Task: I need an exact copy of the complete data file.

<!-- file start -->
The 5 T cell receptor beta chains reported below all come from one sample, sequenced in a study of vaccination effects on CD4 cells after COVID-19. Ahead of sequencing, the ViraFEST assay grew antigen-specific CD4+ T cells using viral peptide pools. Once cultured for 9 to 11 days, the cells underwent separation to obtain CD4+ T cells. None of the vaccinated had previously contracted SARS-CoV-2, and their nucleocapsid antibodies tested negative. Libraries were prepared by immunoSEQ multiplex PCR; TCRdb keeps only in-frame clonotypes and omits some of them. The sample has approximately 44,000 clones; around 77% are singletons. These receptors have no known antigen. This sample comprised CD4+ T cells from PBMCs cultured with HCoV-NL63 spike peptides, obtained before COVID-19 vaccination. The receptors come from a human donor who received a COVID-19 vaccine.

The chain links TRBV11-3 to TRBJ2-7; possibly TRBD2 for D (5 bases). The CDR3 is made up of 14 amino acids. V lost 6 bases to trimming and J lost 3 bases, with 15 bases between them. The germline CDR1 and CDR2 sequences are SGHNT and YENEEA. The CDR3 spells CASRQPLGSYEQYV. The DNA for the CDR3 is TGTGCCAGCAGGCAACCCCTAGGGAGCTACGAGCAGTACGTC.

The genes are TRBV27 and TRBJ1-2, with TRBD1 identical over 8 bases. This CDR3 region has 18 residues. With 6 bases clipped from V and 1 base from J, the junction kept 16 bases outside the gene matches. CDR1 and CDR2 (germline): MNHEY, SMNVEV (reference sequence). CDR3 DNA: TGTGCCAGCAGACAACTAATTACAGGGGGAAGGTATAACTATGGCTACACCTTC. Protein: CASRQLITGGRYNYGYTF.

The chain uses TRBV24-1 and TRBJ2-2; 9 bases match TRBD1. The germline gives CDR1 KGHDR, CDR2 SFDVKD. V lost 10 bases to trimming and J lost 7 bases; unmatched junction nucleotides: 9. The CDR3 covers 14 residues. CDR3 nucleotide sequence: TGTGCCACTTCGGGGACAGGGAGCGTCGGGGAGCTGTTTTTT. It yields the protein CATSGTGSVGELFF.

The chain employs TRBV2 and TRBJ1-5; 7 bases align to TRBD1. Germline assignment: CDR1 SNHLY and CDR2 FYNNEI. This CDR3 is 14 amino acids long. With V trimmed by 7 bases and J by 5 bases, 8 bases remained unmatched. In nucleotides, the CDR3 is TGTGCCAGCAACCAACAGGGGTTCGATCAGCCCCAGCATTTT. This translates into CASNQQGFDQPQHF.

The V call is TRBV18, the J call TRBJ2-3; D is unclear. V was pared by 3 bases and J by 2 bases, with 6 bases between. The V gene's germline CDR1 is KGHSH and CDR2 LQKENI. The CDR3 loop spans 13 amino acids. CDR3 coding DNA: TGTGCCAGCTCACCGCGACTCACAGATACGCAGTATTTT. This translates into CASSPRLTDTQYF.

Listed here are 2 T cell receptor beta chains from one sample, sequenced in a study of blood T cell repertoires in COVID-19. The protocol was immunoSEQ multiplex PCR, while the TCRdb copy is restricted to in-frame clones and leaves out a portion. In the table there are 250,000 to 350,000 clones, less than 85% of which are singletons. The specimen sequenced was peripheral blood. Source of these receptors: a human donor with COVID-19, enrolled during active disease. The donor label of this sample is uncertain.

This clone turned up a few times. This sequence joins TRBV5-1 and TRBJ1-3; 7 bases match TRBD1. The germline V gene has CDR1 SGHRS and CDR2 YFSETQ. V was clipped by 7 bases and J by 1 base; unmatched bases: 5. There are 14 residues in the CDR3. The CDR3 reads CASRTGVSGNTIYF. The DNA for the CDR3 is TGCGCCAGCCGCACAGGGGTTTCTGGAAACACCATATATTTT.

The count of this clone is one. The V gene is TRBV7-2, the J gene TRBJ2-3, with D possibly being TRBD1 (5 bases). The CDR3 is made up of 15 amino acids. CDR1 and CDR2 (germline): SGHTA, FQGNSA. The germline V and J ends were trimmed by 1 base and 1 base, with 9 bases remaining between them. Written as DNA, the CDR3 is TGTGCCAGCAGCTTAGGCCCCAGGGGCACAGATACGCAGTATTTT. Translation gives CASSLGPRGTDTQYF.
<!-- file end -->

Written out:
The 5 T cell receptor beta chains reported below all come from one sample, sequenced in a study of vaccination effects on CD4 cells after COVID-19. Ahead of sequencing, the ViraFEST assay grew antigen-specific CD4+ T cells using viral peptide pools. Once cultured for 9 to 11 days, the cells underwent separation to obtain CD4+ T cells. None of the vaccinated had previously contracted SARS-CoV-2, and their nucleocapsid antibodies tested negative. Libraries were prepared by immunoSEQ multiplex PCR; TCRdb keeps only in-frame clonotypes and omits some of them. The sample has approximately 44,000 clones; around 77% are singletons. These receptors have no known antigen. This sample comprised CD4+ T cells from PBMCs cultured with HCoV-NL63 spike peptides, obtained before COVID-19 vaccination. The receptors come from a human donor who received a COVID-19 vaccine.

The chain links TRBV11-3 to TRBJ2-7; possibly TRBD2 for D (5 bases). The CDR3 is made up of 14 amino acids. V lost 6 bases to trimming and J lost 3 bases, with 15 bases between them. The germline CDR1 and CDR2 sequences are SGHNT and YENEEA. The CDR3 spells CASRQPLGSYEQYV. The DNA for the CDR3 is TGTGCCAGCAGGCAACCCCTAGGGAGCTACGAGCAGTACGTC.

The genes are TRBV27 and TRBJ1-2, with TRBD1 identical over 8 bases. This CDR3 region has 18 residues. With 6 bases clipped from V and 1 base from J, the junction kept 16 bases outside the gene matches. CDR1 and CDR2 (germline): MNHEY, SMNVEV (reference sequence). CDR3 DNA: TGTGCCAGCAGACAACTAATTACAGGGGGAAGGTATAACTATGGCTACACCTTC. Protein: CASRQLITGGRYNYGYTF.

The chain uses TRBV24-1 and TRBJ2-2; 9 bases match TRBD1. The germline gives CDR1 KGHDR, CDR2 SFDVKD. V lost 10 bases to trimming and J lost 7 bases; unmatched junction nucleotides: 9. The CDR3 covers 14 residues. CDR3 nucleotide sequence: TGTGCCACTTCGGGGACAGGGAGCGTCGGGGAGCTGTTTTTT. It yields the protein CATSGTGSVGELFF.

The chain employs TRBV2 and TRBJ1-5; 7 bases align to TRBD1. Germline assignment: CDR1 SNHLY and CDR2 FYNNEI. This CDR3 is 14 amino acids long. With V trimmed by 7 bases and J by 5 bases, 8 bases remained unmatched. In nucleotides, the CDR3 is TGTGCCAGCAACCAACAGGGGTTCGATCAGCCCCAGCATTTT. This translates into CASNQQGFDQPQHF.

The V call is TRBV18, the J call TRBJ2-3; D is unclear. V was pared by 3 bases and J by 2 bases, with 6 bases between. The V gene's germline CDR1 is KGHSH and CDR2 LQKENI. The CDR3 loop spans 13 amino acids. CDR3 coding DNA: TGTGCCAGCTCACCGCGACTCACAGATACGCAGTATTTT. This translates into CASSPRLTDTQYF.

Listed here are 2 T cell receptor beta chains from one sample, sequenced in a study of blood T cell repertoires in COVID-19. The protocol was immunoSEQ multiplex PCR, while the TCRdb copy is restricted to in-frame clones and leaves out a portion. In the table there are 250,000 to 350,000 clones, less than 85% of which are singletons. The specimen sequenced was peripheral blood. Source of these receptors: a human donor with COVID-19, enrolled during active disease. The donor label of this sample is uncertain.

This clone turned up a few times. This sequence joins TRBV5-1 and TRBJ1-3; 7 bases match TRBD1. The germline V gene has CDR1 SGHRS and CDR2 YFSETQ. V was clipped by 7 bases and J by 1 base; unmatched bases: 5. There are 14 residues in the CDR3. The CDR3 reads CASRTGVSGNTIYF. The DNA for the CDR3 is TGCGCCAGCCGCACAGGGGTTTCTGGAAACACCATATATTTT.

The count of this clone is one. The V gene is TRBV7-2, the J gene TRBJ2-3, with D possibly being TRBD1 (5 bases). The CDR3 is made up of 15 amino acids. CDR1 and CDR2 (germline): SGHTA, FQGNSA. The germline V and J ends were trimmed by 1 base and 1 base, with 9 bases remaining between them. Written as DNA, the CDR3 is TGTGCCAGCAGCTTAGGCCCCAGGGGCACAGATACGCAGTATTTT. Translation gives CASSLGPRGTDTQYF.